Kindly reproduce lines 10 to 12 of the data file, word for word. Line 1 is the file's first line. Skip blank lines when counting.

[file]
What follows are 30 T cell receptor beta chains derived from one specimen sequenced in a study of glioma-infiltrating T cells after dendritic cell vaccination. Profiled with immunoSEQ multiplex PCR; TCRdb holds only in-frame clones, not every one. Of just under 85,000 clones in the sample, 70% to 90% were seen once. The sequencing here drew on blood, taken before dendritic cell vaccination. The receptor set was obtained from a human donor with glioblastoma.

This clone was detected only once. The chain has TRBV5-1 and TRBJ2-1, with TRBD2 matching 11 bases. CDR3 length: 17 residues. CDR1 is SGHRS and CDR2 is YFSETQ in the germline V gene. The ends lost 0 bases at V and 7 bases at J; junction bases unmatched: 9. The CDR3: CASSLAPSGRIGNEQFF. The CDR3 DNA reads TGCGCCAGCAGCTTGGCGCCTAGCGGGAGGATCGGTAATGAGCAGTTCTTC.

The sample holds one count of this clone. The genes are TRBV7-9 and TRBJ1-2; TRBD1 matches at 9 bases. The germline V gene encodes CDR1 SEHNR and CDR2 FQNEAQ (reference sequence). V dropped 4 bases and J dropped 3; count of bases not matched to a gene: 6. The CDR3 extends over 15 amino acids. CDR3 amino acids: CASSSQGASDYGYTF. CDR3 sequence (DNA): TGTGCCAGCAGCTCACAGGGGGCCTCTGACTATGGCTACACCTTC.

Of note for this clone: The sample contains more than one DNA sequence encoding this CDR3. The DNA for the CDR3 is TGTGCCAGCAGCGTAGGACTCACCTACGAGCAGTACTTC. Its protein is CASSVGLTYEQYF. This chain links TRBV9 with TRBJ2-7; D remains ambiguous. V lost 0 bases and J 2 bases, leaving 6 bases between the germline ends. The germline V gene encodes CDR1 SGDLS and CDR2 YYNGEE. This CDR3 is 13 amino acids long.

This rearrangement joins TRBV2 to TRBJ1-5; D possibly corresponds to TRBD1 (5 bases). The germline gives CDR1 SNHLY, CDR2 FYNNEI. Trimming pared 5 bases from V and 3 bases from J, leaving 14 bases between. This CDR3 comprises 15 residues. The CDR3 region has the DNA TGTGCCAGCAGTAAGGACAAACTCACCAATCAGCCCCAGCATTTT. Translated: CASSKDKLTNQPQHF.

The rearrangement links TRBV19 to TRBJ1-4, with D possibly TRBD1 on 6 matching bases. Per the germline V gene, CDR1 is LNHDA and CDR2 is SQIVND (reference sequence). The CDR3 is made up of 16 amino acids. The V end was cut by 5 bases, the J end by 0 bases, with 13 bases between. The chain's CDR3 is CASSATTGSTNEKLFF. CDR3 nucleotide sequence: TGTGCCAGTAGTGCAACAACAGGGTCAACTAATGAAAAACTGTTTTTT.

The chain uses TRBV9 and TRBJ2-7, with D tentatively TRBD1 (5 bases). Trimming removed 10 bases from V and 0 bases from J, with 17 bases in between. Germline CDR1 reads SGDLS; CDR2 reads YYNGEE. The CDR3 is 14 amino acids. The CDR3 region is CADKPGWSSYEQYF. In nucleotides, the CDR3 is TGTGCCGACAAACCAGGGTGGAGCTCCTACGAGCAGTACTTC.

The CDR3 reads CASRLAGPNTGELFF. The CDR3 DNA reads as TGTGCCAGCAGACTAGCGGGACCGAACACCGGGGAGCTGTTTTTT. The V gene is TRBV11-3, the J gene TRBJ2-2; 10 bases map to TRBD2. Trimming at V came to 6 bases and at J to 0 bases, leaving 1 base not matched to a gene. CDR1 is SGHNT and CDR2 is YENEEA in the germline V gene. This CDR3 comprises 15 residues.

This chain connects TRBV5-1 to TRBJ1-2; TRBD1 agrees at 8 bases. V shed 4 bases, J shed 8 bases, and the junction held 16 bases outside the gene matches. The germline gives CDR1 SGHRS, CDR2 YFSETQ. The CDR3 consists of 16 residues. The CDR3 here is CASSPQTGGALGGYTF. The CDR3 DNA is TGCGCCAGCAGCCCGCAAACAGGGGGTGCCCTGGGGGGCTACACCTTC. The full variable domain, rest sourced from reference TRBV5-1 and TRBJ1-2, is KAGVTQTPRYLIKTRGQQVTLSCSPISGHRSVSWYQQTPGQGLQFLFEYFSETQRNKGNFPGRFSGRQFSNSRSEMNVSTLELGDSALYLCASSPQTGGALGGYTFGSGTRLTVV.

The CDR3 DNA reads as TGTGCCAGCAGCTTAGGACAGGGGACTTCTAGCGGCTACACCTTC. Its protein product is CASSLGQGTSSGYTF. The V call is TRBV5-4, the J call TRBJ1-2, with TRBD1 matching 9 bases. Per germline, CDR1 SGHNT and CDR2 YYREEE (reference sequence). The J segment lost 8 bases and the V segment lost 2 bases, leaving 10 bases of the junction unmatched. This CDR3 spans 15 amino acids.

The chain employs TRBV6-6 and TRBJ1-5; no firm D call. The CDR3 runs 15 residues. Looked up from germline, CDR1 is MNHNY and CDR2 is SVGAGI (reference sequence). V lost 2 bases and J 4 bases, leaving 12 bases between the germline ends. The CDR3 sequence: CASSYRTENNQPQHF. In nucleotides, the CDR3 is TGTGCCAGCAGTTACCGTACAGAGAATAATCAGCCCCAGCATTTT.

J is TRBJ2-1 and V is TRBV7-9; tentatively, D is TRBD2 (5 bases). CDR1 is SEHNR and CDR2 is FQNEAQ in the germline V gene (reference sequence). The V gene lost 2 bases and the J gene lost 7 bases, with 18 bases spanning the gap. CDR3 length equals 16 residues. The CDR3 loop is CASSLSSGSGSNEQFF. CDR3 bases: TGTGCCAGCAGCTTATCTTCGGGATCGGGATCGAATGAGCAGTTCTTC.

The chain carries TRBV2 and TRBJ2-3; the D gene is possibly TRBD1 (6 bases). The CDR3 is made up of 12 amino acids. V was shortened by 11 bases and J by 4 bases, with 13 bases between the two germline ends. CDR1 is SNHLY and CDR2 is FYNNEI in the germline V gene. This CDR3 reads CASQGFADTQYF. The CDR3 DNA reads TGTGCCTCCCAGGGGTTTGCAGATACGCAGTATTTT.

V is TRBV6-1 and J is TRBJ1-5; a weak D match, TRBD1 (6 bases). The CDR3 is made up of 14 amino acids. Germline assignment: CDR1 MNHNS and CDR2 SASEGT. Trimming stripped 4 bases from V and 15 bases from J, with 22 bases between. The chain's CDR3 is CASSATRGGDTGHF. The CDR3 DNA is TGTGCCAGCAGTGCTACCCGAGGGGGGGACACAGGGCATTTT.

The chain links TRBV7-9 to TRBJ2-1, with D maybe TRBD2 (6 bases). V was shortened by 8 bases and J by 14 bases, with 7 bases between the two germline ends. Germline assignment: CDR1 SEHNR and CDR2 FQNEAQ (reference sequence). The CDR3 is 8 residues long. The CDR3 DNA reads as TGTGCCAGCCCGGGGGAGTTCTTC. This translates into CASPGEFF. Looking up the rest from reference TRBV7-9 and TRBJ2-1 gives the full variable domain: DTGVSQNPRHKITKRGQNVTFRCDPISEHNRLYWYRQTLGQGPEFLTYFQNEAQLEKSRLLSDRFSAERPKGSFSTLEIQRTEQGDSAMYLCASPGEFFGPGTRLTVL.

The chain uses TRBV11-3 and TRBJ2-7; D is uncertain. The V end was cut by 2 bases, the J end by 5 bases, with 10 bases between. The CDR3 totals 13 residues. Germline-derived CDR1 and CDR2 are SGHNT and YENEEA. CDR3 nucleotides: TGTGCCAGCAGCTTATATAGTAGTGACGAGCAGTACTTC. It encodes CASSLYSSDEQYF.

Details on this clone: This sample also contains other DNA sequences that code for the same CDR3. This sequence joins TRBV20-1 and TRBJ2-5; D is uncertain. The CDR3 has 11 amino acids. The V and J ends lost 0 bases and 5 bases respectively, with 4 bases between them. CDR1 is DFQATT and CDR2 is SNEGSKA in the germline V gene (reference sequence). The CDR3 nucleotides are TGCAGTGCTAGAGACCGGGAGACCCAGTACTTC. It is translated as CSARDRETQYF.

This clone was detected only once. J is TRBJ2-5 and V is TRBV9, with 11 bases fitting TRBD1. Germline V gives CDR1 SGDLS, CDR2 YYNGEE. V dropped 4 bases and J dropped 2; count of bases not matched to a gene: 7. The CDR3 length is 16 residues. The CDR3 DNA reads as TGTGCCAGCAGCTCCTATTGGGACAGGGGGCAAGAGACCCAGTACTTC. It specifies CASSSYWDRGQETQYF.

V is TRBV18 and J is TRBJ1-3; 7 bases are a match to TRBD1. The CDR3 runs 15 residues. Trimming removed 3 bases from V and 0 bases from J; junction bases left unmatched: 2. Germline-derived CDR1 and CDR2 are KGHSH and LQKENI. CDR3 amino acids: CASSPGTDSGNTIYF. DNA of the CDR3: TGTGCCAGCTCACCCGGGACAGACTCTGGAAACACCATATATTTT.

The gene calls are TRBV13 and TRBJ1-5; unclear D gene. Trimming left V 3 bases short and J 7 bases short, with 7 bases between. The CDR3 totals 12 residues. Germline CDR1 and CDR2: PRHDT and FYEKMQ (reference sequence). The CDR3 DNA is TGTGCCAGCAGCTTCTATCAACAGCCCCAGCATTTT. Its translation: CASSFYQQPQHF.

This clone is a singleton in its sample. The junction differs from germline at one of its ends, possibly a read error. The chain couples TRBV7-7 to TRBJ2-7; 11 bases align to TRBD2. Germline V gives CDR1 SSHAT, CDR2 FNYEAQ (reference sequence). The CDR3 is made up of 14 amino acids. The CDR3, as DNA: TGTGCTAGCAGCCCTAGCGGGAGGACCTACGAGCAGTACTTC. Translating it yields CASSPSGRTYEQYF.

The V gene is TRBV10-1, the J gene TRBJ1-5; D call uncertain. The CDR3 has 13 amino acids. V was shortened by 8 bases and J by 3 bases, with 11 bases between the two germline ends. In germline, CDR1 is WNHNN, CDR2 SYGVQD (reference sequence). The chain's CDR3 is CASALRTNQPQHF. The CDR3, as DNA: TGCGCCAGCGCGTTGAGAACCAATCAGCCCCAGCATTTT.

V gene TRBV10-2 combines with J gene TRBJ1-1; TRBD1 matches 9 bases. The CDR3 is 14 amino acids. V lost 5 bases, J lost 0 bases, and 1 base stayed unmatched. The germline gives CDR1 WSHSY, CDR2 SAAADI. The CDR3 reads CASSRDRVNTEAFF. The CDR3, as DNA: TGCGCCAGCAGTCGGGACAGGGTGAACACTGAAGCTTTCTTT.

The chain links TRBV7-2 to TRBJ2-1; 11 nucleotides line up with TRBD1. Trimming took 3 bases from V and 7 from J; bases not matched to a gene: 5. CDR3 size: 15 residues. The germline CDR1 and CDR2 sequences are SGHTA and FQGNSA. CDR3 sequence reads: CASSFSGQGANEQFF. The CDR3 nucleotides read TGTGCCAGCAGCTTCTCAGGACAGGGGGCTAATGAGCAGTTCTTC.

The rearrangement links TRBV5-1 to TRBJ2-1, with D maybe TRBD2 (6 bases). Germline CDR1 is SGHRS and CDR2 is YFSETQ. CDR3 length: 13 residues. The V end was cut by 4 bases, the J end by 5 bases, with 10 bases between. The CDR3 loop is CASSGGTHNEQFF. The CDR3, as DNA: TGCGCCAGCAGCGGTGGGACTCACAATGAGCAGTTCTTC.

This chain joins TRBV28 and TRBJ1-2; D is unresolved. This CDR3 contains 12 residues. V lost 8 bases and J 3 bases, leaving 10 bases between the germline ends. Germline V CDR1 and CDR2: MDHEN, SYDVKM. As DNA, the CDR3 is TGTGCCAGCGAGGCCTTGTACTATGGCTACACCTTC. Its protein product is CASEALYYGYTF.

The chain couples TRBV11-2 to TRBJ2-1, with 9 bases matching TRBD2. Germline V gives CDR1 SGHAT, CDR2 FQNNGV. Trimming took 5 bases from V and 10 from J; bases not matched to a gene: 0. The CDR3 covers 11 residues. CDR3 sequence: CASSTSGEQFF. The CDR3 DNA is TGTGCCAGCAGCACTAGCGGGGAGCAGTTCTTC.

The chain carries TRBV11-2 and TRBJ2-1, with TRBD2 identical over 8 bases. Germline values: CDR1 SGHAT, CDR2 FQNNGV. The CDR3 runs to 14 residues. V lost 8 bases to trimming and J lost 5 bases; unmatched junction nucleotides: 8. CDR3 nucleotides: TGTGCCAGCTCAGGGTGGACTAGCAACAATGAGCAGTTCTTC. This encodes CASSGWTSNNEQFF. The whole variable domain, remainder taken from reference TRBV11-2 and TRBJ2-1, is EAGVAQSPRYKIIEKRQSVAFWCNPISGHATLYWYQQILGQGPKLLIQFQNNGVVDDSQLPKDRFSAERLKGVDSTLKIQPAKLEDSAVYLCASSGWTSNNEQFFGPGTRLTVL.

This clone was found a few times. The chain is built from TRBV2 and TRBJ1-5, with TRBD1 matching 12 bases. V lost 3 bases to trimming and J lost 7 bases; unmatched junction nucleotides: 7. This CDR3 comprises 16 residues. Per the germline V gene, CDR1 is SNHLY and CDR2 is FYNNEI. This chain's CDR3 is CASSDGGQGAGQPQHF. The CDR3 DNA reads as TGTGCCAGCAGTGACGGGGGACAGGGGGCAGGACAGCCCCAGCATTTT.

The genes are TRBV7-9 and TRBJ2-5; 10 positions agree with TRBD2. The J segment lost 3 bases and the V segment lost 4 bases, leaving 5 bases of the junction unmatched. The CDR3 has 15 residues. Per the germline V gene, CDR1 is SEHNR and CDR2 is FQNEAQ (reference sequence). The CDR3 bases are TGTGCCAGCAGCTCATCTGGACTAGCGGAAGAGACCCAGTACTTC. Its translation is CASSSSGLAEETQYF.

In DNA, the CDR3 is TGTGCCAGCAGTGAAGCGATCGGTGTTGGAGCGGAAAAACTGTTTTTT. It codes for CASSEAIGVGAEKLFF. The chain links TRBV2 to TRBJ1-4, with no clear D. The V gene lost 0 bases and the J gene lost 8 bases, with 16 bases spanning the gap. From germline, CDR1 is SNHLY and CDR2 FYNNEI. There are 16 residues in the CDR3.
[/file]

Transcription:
The CDR3 DNA reads as TGTGCCAGCAGCTTAGGACAGGGGACTTCTAGCGGCTACACCTTC. Its protein product is CASSLGQGTSSGYTF. The V call is TRBV5-4, the J call TRBJ1-2, with TRBD1 matching 9 bases. Per germline, CDR1 SGHNT and CDR2 YYREEE (reference sequence). The J segment lost 8 bases and the V segment lost 2 bases, leaving 10 bases of the junction unmatched. This CDR3 spans 15 amino acids.

The chain employs TRBV6-6 and TRBJ1-5; no firm D call. The CDR3 runs 15 residues. Looked up from germline, CDR1 is MNHNY and CDR2 is SVGAGI (reference sequence). V lost 2 bases and J 4 bases, leaving 12 bases between the germline ends. The CDR3 sequence: CASSYRTENNQPQHF. In nucleotides, the CDR3 is TGTGCCAGCAGTTACCGTACAGAGAATAATCAGCCCCAGCATTTT.

J is TRBJ2-1 and V is TRBV7-9; tentatively, D is TRBD2 (5 bases). CDR1 is SEHNR and CDR2 is FQNEAQ in the germline V gene (reference sequence). The V gene lost 2 bases and the J gene lost 7 bases, with 18 bases spanning the gap. CDR3 length equals 16 residues. The CDR3 loop is CASSLSSGSGSNEQFF. CDR3 bases: TGTGCCAGCAGCTTATCTTCGGGATCGGGATCGAATGAGCAGTTCTTC.